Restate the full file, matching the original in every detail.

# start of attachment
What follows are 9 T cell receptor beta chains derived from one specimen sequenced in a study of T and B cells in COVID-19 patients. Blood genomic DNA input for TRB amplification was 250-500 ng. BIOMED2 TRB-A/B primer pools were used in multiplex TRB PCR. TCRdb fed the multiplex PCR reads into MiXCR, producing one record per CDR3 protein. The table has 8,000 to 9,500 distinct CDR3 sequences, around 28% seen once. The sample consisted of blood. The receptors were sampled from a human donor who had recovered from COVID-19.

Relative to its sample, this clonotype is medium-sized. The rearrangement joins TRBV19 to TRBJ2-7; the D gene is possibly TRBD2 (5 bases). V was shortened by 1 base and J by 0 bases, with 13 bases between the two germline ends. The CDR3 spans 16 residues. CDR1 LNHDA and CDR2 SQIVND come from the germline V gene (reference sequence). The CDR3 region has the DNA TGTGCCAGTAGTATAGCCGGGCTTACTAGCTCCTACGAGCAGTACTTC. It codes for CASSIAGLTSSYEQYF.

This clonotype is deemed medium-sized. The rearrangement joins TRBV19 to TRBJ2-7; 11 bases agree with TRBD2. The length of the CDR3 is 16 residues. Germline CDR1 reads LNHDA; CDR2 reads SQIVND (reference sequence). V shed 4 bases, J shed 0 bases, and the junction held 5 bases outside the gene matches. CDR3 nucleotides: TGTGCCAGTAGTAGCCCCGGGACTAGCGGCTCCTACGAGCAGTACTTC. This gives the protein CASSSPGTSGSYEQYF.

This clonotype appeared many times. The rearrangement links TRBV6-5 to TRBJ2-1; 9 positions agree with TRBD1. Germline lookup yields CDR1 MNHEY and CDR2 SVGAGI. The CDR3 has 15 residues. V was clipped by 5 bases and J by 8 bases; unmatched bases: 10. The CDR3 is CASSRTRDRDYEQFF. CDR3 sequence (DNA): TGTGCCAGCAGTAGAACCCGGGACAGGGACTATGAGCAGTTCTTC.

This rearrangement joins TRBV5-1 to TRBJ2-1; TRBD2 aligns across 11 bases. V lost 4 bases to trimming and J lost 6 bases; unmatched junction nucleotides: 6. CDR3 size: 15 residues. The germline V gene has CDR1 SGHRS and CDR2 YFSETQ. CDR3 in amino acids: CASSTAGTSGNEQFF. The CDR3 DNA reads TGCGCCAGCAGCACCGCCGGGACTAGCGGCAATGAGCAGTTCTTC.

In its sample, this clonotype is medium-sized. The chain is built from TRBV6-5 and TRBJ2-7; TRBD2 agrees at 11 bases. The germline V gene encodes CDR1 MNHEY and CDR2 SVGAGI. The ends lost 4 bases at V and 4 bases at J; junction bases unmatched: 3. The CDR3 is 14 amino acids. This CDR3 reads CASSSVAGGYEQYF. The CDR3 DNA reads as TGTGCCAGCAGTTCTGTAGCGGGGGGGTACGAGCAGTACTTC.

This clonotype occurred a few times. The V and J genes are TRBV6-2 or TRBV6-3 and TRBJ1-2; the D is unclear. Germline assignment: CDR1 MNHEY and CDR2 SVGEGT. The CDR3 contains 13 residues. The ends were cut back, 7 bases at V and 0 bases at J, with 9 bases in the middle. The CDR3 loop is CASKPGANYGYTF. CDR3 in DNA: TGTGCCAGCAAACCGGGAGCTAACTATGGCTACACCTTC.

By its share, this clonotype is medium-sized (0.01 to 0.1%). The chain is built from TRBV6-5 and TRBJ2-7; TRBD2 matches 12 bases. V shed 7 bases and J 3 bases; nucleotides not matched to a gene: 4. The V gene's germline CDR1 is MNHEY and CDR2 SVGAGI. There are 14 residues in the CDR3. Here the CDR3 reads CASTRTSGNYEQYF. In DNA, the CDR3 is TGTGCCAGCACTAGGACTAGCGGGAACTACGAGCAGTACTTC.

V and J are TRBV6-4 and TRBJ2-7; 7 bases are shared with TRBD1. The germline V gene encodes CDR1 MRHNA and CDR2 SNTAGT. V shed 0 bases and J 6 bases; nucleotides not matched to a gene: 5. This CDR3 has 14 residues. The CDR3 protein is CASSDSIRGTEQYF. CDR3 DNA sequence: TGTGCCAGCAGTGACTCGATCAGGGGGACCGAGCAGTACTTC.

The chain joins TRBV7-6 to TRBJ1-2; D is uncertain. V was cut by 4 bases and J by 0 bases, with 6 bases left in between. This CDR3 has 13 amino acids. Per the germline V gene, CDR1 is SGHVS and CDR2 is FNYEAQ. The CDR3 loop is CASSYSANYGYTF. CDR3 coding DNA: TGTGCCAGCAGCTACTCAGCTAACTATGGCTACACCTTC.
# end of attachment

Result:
What follows are 9 T cell receptor beta chains derived from one specimen sequenced in a study of T and B cells in COVID-19 patients. Blood genomic DNA input for TRB amplification was 250-500 ng. BIOMED2 TRB-A/B primer pools were used in multiplex TRB PCR. TCRdb fed the multiplex PCR reads into MiXCR, producing one record per CDR3 protein. The table has 8,000 to 9,500 distinct CDR3 sequences, around 28% seen once. The sample consisted of blood. The receptors were sampled from a human donor who had recovered from COVID-19.

Relative to its sample, this clonotype is medium-sized. The rearrangement joins TRBV19 to TRBJ2-7; the D gene is possibly TRBD2 (5 bases). V was shortened by 1 base and J by 0 bases, with 13 bases between the two germline ends. The CDR3 spans 16 residues. CDR1 LNHDA and CDR2 SQIVND come from the germline V gene (reference sequence). The CDR3 region has the DNA TGTGCCAGTAGTATAGCCGGGCTTACTAGCTCCTACGAGCAGTACTTC. It codes for CASSIAGLTSSYEQYF.

This clonotype is deemed medium-sized. The rearrangement joins TRBV19 to TRBJ2-7; 11 bases agree with TRBD2. The length of the CDR3 is 16 residues. Germline CDR1 reads LNHDA; CDR2 reads SQIVND (reference sequence). V shed 4 bases, J shed 0 bases, and the junction held 5 bases outside the gene matches. CDR3 nucleotides: TGTGCCAGTAGTAGCCCCGGGACTAGCGGCTCCTACGAGCAGTACTTC. This gives the protein CASSSPGTSGSYEQYF.

This clonotype appeared many times. The rearrangement links TRBV6-5 to TRBJ2-1; 9 positions agree with TRBD1. Germline lookup yields CDR1 MNHEY and CDR2 SVGAGI. The CDR3 has 15 residues. V was clipped by 5 bases and J by 8 bases; unmatched bases: 10. The CDR3 is CASSRTRDRDYEQFF. CDR3 sequence (DNA): TGTGCCAGCAGTAGAACCCGGGACAGGGACTATGAGCAGTTCTTC.

This rearrangement joins TRBV5-1 to TRBJ2-1; TRBD2 aligns across 11 bases. V lost 4 bases to trimming and J lost 6 bases; unmatched junction nucleotides: 6. CDR3 size: 15 residues. The germline V gene has CDR1 SGHRS and CDR2 YFSETQ. CDR3 in amino acids: CASSTAGTSGNEQFF. The CDR3 DNA reads TGCGCCAGCAGCACCGCCGGGACTAGCGGCAATGAGCAGTTCTTC.

In its sample, this clonotype is medium-sized. The chain is built from TRBV6-5 and TRBJ2-7; TRBD2 agrees at 11 bases. The germline V gene encodes CDR1 MNHEY and CDR2 SVGAGI. The ends lost 4 bases at V and 4 bases at J; junction bases unmatched: 3. The CDR3 is 14 amino acids. This CDR3 reads CASSSVAGGYEQYF. The CDR3 DNA reads as TGTGCCAGCAGTTCTGTAGCGGGGGGGTACGAGCAGTACTTC.

This clonotype occurred a few times. The V and J genes are TRBV6-2 or TRBV6-3 and TRBJ1-2; the D is unclear. Germline assignment: CDR1 MNHEY and CDR2 SVGEGT. The CDR3 contains 13 residues. The ends were cut back, 7 bases at V and 0 bases at J, with 9 bases in the middle. The CDR3 loop is CASKPGANYGYTF. CDR3 in DNA: TGTGCCAGCAAACCGGGAGCTAACTATGGCTACACCTTC.

By its share, this clonotype is medium-sized (0.01 to 0.1%). The chain is built from TRBV6-5 and TRBJ2-7; TRBD2 matches 12 bases. V shed 7 bases and J 3 bases; nucleotides not matched to a gene: 4. The V gene's germline CDR1 is MNHEY and CDR2 SVGAGI. There are 14 residues in the CDR3. Here the CDR3 reads CASTRTSGNYEQYF. In DNA, the CDR3 is TGTGCCAGCACTAGGACTAGCGGGAACTACGAGCAGTACTTC.

V and J are TRBV6-4 and TRBJ2-7; 7 bases are shared with TRBD1. The germline V gene encodes CDR1 MRHNA and CDR2 SNTAGT. V shed 0 bases and J 6 bases; nucleotides not matched to a gene: 5. This CDR3 has 14 residues. The CDR3 protein is CASSDSIRGTEQYF. CDR3 DNA sequence: TGTGCCAGCAGTGACTCGATCAGGGGGACCGAGCAGTACTTC.

The chain joins TRBV7-6 to TRBJ1-2; D is uncertain. V was cut by 4 bases and J by 0 bases, with 6 bases left in between. This CDR3 has 13 amino acids. Per the germline V gene, CDR1 is SGHVS and CDR2 is FNYEAQ. The CDR3 loop is CASSYSANYGYTF. CDR3 coding DNA: TGTGCCAGCAGCTACTCAGCTAACTATGGCTACACCTTC.